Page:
Road Rage photo by Irish Typepad
I grew up in a car-dependent town, in a car-crazed family, within a car-addicted culture. It’s no wonder that I first learned to drive at 12-years-old and had already owned 2 cars before I turned 16 years old (the legal age to drive).
As such, I often drove faster and more dangerously than I should have. I would often get enraged at other drivers or angry at traffic congestion.
I wasn’t willing to accept any blame for the traffic congestion and I wasn’t willing to employ self introspection to realize that the things that other drivers did that made me angry were probably things I do as well.
This is how our society conditions us. The media confirms our preconceptions by blaming someone other than ourselves. Our grievances are reinforced over and over again, and there is always a villain, but it’s never us.
Traffic congestion is always somebody else’s fault: It’s the construction, the traffic signals, streetcars, cyclists or the bike lanes that create traffic congestion. We aren’t conditioned to accept blame ourselves even though it’s me sitting all by myself in a car causing congestion while driving on a road that allows me to drive on it as often as I want at no cost.
One day in 2005 I was late for a wedding and I was enraged at the traffic congestion surrounding me. A friend was in the car with me and she told me that there was no point in getting worked up about it. Getting angry isn’t going to cause the traffic to disappear. “You might as well just stay calm and enjoy the ride. We’re going to be late either way, so you might as well be in a good mood than angry.”
That always stuck with me. My perspective had already been evolving after moving to Toronto in 2002 and using a bicycle to get around the city, but my views on road rage changed after this brief conversation.
Duncan from the BikingToronto blog “Duncan’s City Ride” had his epiphany in 2009. Duncan explains it in a post entitled “Changing My Point of View” which was posted in March 2011:
I’ve recently realized that I was a bad driver.
I remember sitting in my car in traffic, judging and hating everyone around me, “You call that a signal, idiot?!” “Get off my ass jerk or I’ll just tap my brakes a little harder and see how you like the taste of my bumper.”
Yet, the minute I arrived at my destination and stepped out of my car all my rage was lost. I couldn’t talk in that tone, in those words to my co-workers, I couldn’t treat the cashier at the grocery store with the same disdain.
And for some bizarre reason this all felt perfectly normal. Outside the glass and steel of my car everyone was out to annoy me or run me into a wall. But once I stepped out of my car I couldn’t blame anonymous others.
But now, after a few car-free years and experiencing a lot of road travel on a much smaller vehicle, I have finally realized that the problem was me.
In the one fender bender I was involved in it was everyone else’s fault but my own. The other driver braked too hard, the road was icy, the light was still yellow. Now I realize that I was traveling too fast for the conditions, that I was following too close and that I had no right to proceed through a yellow light without slowing down.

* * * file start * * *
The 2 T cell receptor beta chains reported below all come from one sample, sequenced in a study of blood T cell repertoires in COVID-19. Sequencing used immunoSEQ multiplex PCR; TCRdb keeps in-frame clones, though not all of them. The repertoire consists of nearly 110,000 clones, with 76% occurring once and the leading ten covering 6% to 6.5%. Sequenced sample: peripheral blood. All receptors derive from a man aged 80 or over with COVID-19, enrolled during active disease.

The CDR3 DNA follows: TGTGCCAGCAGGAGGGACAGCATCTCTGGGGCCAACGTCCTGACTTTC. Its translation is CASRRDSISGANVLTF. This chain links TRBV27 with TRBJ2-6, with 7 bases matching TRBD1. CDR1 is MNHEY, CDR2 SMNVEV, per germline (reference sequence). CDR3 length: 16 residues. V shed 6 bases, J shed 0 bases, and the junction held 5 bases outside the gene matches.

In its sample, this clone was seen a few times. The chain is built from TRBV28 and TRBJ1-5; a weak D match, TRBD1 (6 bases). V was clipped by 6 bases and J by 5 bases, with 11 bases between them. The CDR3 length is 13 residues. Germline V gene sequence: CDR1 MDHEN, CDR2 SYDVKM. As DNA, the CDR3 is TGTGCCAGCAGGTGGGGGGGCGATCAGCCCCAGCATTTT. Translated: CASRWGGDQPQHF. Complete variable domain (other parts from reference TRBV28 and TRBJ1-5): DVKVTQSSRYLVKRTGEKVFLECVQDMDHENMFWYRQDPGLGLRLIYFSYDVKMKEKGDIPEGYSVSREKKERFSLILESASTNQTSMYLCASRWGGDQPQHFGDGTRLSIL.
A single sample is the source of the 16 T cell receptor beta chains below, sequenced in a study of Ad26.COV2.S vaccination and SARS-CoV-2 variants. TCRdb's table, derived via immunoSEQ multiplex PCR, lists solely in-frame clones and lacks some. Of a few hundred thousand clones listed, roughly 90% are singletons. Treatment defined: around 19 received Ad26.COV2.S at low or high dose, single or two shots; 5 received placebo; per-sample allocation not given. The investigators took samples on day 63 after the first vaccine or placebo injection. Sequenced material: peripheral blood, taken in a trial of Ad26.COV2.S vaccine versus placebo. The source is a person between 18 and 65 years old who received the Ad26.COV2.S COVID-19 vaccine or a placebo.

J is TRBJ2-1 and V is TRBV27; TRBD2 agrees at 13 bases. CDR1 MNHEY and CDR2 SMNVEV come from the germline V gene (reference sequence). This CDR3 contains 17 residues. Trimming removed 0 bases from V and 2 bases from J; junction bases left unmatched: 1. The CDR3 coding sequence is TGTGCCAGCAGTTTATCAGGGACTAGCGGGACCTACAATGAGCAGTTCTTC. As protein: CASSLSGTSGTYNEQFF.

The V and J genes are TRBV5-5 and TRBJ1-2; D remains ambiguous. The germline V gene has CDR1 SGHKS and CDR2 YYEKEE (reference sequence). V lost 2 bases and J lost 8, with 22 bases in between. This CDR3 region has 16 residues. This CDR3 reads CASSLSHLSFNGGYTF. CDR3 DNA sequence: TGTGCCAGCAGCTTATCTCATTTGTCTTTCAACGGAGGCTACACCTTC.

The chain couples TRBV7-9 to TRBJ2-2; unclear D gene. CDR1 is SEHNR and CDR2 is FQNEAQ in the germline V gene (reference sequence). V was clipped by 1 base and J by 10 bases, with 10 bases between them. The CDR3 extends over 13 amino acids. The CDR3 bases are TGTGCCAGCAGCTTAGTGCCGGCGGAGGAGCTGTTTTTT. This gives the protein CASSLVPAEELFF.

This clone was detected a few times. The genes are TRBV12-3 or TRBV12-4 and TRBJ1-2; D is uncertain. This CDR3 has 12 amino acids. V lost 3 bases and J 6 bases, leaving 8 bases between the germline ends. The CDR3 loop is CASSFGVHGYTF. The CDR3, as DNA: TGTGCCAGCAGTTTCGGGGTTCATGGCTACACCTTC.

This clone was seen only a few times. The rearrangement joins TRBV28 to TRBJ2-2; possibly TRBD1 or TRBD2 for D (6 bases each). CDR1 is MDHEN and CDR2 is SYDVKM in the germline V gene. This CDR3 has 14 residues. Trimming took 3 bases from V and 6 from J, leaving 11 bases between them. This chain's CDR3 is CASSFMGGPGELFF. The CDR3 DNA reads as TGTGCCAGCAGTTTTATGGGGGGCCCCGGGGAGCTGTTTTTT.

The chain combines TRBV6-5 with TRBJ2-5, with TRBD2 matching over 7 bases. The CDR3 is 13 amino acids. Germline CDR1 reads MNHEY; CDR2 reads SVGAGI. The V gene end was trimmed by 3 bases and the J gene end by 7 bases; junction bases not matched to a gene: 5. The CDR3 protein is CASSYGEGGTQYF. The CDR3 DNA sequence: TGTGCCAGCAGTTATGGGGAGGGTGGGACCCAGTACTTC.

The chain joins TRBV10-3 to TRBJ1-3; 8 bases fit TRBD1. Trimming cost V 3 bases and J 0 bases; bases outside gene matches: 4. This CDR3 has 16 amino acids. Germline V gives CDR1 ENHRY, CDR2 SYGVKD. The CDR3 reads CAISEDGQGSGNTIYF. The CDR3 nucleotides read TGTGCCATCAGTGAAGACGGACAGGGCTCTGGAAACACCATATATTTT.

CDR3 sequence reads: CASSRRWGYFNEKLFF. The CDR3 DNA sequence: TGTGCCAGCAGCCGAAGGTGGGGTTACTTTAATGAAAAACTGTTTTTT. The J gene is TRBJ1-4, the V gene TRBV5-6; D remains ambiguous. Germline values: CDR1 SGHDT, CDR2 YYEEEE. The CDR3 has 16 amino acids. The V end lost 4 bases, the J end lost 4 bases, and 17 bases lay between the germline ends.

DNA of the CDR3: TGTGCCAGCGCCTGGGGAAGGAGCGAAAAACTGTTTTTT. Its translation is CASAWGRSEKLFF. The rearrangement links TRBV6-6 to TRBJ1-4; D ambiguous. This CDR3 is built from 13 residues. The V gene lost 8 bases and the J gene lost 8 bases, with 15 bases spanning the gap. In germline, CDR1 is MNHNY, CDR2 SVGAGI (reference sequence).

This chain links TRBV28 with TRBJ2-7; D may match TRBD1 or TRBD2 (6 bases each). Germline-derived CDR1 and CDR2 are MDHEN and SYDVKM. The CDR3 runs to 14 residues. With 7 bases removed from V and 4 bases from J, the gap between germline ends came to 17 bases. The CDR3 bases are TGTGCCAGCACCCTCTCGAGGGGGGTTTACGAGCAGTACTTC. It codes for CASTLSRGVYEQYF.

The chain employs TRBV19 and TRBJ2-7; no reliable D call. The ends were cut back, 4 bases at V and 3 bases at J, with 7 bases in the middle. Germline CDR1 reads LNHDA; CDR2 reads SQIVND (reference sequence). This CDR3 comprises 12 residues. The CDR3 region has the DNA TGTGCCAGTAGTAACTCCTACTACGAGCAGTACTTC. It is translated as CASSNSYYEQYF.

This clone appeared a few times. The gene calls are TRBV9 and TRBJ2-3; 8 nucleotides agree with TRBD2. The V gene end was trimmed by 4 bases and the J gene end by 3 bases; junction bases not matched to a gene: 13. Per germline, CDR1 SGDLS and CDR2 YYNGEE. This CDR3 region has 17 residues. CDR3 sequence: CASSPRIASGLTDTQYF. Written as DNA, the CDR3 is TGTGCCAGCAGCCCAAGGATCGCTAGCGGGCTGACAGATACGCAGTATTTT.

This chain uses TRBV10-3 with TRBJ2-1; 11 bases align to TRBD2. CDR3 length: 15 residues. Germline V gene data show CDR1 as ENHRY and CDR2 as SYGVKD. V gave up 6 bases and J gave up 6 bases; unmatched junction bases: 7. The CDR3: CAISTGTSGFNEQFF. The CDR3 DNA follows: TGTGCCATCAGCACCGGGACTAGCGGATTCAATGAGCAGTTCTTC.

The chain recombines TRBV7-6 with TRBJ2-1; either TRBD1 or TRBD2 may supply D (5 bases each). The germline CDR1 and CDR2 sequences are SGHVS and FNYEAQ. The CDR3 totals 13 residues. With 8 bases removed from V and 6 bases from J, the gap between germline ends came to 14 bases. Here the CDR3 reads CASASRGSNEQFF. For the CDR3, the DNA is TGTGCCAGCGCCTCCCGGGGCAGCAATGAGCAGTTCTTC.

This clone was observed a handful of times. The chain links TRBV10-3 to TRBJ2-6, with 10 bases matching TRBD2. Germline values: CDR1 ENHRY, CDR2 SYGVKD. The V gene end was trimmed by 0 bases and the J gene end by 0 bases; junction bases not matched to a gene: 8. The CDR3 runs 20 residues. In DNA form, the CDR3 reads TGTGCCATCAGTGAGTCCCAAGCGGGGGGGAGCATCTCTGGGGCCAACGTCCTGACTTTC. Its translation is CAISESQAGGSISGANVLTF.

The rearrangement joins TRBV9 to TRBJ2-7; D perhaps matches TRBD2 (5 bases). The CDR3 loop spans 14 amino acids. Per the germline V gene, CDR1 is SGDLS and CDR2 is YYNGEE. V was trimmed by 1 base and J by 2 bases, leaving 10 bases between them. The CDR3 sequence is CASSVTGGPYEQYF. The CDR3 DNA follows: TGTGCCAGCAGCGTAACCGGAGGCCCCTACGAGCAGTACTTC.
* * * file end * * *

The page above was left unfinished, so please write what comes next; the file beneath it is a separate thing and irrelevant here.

But it has taken me a very long time to come to this realization. It has taken a combination of no longer driving cars and reading about the way we behave in cars to come to the conclusion that I was a bad driver. But I was actively looking for reasons why my car made me miserable. It wasn’t just the price of gas and constant maintenance costs. It wasn’t just the insurance charges I felt too were too high, after all I thought I was a good driver. There was an underlying issue here and thankfully more and more people are studying why our cars can change perfectly decent people into rage-aholics.
Read the full article on Duncan’s City Ride
For Duncan, riding a bicycle was the primary trigger for his coming to the realization that he acted unreasonably behind the wheel of his car.
Those of us who ride bicycles on the streets every day see that anger and unreasonableness that permeates our culture. Drivers are constantly angry, and the media cashes in on drivers’ grievances by reinforcing the belief that drivers have been hard done by which perpetuates road rage even more.
Duncan also points out that the anonymity of hiding behind the glass and steel causes drivers to say and do things that they otherwise wouldn’t do in a normal civilized society.
Tom Vanderbilt explains it as the “online disinhibition effect”:
“Then there’s the anonymity in traffic – there’s no one to spread rumors or gossip about you about how bad your behavior was — not to mention the lack of consequences for acting like an idiot. It’s all strikingly similar to the way we act on the internet, in what’s called the “online disinhibition effect.””
I read an apt analogy about road rage a while back, but I can’t figure out where I read it. I have a feeling it was penned by Jeff Mapes in his 2009 book “Pedaling Revolution”, but I can’t seem to find it in there. Nonetheless, it went something like this:
When a driver gets angry at a cyclist for “slowing him down” and yells profanities and/or passes dangerously close just to make a point, it’s like someone standing in the checkout line at a grocery store and screaming profanities at a little old lady because she is taking too long to retrieve the money from her purse to pay for her groceries.
In other words, we do things behind the wheels of our cars that would be socially unacceptable anywhere outside of a car.
It’s about time we acknowledge this as a societal issue, accept some blame, and start to view this behaviour as unacceptable behind the steel and glass.